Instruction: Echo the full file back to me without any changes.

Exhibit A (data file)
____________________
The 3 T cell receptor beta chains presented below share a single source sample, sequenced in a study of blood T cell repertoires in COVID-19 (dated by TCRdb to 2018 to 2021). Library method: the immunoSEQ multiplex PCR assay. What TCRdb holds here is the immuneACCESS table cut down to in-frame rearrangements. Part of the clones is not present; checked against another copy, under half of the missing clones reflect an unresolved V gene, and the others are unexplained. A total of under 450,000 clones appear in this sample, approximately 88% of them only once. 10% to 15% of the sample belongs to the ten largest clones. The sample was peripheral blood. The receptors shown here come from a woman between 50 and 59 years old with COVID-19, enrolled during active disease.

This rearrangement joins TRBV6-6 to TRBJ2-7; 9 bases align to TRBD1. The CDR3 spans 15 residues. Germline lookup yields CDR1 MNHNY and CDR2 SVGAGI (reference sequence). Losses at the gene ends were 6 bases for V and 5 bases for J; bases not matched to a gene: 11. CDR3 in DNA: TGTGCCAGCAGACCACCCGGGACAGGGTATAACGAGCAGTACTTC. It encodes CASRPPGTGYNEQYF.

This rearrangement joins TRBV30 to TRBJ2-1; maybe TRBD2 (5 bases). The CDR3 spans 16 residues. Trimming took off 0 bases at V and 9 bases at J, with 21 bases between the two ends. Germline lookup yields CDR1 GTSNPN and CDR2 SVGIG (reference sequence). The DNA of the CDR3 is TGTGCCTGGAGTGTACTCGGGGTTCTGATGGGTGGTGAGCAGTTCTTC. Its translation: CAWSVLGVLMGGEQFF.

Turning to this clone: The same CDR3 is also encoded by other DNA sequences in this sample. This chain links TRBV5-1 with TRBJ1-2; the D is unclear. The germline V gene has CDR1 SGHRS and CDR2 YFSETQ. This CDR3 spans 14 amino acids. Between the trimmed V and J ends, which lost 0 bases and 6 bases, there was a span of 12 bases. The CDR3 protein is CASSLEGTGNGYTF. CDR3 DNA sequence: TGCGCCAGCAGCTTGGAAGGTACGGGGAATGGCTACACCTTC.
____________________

The 3 T cell receptor beta chains presented below share a single source sample, sequenced in a study of blood T cell repertoires in COVID-19 (dated by TCRdb to 2018 to 2021). Library method: the immunoSEQ multiplex PCR assay. What TCRdb holds here is the immuneACCESS table cut down to in-frame rearrangements. Part of the clones is not present; checked against another copy, under half of the missing clones reflect an unresolved V gene, and the others are unexplained. A total of under 450,000 clones appear in this sample, approximately 88% of them only once. 10% to 15% of the sample belongs to the ten largest clones. The sample was peripheral blood. The receptors shown here come from a woman between 50 and 59 years old with COVID-19, enrolled during active disease.

This rearrangement joins TRBV6-6 to TRBJ2-7; 9 bases align to TRBD1. The CDR3 spans 15 residues. Germline lookup yields CDR1 MNHNY and CDR2 SVGAGI (reference sequence). Losses at the gene ends were 6 bases for V and 5 bases for J; bases not matched to a gene: 11. CDR3 in DNA: TGTGCCAGCAGACCACCCGGGACAGGGTATAACGAGCAGTACTTC. It encodes CASRPPGTGYNEQYF.

This rearrangement joins TRBV30 to TRBJ2-1; maybe TRBD2 (5 bases). The CDR3 spans 16 residues. Trimming took off 0 bases at V and 9 bases at J, with 21 bases between the two ends. Germline lookup yields CDR1 GTSNPN and CDR2 SVGIG (reference sequence). The DNA of the CDR3 is TGTGCCTGGAGTGTACTCGGGGTTCTGATGGGTGGTGAGCAGTTCTTC. Its translation: CAWSVLGVLMGGEQFF.

Turning to this clone: The same CDR3 is also encoded by other DNA sequences in this sample. This chain links TRBV5-1 with TRBJ1-2; the D is unclear. The germline V gene has CDR1 SGHRS and CDR2 YFSETQ. This CDR3 spans 14 amino acids. Between the trimmed V and J ends, which lost 0 bases and 6 bases, there was a span of 12 bases. The CDR3 protein is CASSLEGTGNGYTF. CDR3 DNA sequence: TGCGCCAGCAGCTTGGAAGGTACGGGGAATGGCTACACCTTC.